The concentration of 14C 2-methyl-4-isothiazolin-3-one equivalents was measured in the overlying water, pore water, and sediment on days 0 (initiation), 14, and 28 (termination). The concentration of the 2-methyl-4-isothiazolin-3-one in the overlying solution of the control and the highest treatment level was also analyzed by high performance liquid chromatography (HPLC) on days 0 (initiation), 14 and 28 (termination. For each of these sampling events, the contents of two replicate test chambers were sampled. A 10 ml volume of overlying water was collected for each treatment replicate and added directly into a 20 ml scintillation vial for liquid scintillation counting analysis (LSC) of the total radioactive residue (TRR). Another 10 ml volume of overlying solution was collected from each treatment replicate and added to a 15 ml culture tube for high performance liquid chromatography (HPLC) analysis of the parent compound. The remaining overlying solutions were poured into amber bottles and stored under refrigeration if needed for future analysis.

After the decanting of the overlying solutions, the sediment from each replicate was added to individual 250 ml Nalgene centrifuge bottles. The sediment was centrifuged at 4000 rpm for 20 minutes at 20C. The pore water (i.e., interstitial water) was separated from the sediments and added to marked centrifuge tubes. The pore water was then centrifuged at 19,000 rpm for 20 minutes at 20C. A 10 ml volume of each pore water sample was collected. The remaining sediments were composited stored until sub-sampled. Triplicate sub-samples of approximately 240 to 270 mg of each sediment sample were analyzed for total radioactive residue of 14C 2-methyl-4-isothiazolin-3-one equivalents.
Vehicle:
yes
Details on sediment and application:
The formulated sediment used for the definitive test was prepared on 20 October 2004 by mixing the following ratio of constituents: 76% fine industrial sand, 20% kaolinite clay, and 4% sphagnum peat. The sediment constitutes were mixed based on dry weight equivalents. The peat moss was sieved to a finely ground consistency and did not contain any visible plant remains. Calcium carbonate, CaCO3, was added to the artificial sediment to adjust the pH to 7.0 +/-0.5 units.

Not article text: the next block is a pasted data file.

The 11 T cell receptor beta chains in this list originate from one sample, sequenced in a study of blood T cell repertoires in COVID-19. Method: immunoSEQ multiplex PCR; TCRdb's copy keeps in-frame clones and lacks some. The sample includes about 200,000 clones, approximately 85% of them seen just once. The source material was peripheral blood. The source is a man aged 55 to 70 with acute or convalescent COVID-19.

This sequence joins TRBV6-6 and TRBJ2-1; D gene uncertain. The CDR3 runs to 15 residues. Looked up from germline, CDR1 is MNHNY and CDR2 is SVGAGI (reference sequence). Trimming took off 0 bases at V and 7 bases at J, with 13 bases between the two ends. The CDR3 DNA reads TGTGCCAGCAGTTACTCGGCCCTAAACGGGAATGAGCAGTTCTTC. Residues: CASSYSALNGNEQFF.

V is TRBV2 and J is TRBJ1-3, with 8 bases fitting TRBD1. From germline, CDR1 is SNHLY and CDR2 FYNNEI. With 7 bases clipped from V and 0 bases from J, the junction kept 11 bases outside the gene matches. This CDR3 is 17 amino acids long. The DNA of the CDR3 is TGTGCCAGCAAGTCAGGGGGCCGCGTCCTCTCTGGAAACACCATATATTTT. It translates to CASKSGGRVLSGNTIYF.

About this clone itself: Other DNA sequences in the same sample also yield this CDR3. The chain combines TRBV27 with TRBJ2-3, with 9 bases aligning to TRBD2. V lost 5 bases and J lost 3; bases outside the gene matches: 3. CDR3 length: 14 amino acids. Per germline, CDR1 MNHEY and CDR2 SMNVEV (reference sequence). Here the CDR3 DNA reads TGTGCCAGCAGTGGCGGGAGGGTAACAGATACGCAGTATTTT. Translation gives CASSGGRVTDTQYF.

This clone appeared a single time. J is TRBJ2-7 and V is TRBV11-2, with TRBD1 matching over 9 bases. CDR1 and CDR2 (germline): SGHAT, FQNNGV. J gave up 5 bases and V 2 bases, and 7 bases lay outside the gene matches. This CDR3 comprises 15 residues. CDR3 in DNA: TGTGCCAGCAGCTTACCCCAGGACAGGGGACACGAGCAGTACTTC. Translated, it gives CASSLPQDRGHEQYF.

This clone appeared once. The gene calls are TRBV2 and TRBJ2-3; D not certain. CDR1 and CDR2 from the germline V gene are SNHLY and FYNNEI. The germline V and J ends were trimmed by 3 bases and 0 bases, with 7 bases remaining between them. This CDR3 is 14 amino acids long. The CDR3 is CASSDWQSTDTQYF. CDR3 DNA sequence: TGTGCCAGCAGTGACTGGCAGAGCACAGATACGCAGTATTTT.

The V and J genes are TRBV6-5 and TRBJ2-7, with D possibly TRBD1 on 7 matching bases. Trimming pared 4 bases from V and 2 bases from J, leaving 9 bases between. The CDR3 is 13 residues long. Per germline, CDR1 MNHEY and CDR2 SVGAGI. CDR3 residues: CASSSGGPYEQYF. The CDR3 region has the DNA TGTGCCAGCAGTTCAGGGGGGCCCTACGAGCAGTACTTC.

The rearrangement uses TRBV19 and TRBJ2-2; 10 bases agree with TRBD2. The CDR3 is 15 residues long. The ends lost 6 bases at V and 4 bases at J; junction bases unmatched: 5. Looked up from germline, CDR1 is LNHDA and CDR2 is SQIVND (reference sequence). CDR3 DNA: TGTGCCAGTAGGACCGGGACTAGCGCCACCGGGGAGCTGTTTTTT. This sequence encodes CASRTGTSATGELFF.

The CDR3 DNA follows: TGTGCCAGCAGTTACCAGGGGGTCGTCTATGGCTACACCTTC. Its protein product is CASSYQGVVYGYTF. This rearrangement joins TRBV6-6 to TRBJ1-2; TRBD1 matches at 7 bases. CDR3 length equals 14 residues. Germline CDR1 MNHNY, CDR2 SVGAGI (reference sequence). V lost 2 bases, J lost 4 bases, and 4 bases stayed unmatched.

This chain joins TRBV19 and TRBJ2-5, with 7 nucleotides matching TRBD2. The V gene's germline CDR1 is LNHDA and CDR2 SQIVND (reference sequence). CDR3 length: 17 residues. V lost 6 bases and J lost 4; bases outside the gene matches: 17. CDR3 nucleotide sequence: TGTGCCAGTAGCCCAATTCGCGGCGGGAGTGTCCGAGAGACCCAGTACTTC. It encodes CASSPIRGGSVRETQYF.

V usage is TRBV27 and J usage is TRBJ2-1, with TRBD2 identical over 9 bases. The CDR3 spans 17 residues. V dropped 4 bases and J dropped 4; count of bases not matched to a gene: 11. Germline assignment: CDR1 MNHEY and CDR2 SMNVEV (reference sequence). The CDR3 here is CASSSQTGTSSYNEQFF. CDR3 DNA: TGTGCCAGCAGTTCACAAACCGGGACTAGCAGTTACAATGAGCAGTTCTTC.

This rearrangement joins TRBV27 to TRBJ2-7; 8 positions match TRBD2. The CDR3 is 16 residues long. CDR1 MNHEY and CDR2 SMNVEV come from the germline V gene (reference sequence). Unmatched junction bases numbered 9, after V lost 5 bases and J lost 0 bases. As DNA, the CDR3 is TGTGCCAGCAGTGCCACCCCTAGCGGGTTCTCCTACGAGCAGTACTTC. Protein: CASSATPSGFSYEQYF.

Test organisms (species):
Chironomus riparius
Details on test organisms:
Cultures of Chironomus riparius at ABC Laboratories were maintained in laboratory freshwater under environmental conditions similar to that maintained during the definitive test. First instar larvae were used to initiate the test. The larvae were 1 to 4 days old at the time of test initiation. Measurements of the head capsule widths of a representative sample of larvae collected at test initiation and preserved in alcohol were used to confirm that the larvae were in their first instar of development. A calibrated dissecting microscope was used for this procedure.
Study type:
laboratory study
Test type:
static
Water media type:
freshwater
Type of sediment:
artificial sediment
Limit test:
no
Duration:
28 d
Exposure phase:
total exposure duration
Post exposure observation period:
No data.
Hardness:
The total hardness ranged from 198 to 254 mg CaCO3/l, respectively.
Test temperature:
The temperatures recorded within the test chambers ranged from 18.8 to 19.5C. The electronically recorded water temperatures ranged from 18.8 to 19.9C throughout the test with a periodic average temperature of 19.3 +/-0.2C.
pH:
The pH of the overlying water ranged from 7.8 to 8.6.
Dissolved oxygen:
The dissolved oxygen values ranged from 2.6 to 8.8 mg/l (29 to 99% saturation). The 2.6 mg/L value was recorded at test termination and was not considered to be indicative of the dissolved oxygen experienced by the test organisms during the exposure.
Salinity:
No data
Ammonia:
At test initiaion and termination the un-ionized ammonia concentrations in the overlying water ranged from 1.1 to 7.7 and 167 to 773 ug/l, respectively.
Nominal and measured concentrations:
Nominal concentrations were 0 (control), 10, 20, 40, 80, 160, and 320 mg a.i./kg dry sediment treatments
Details on test conditions: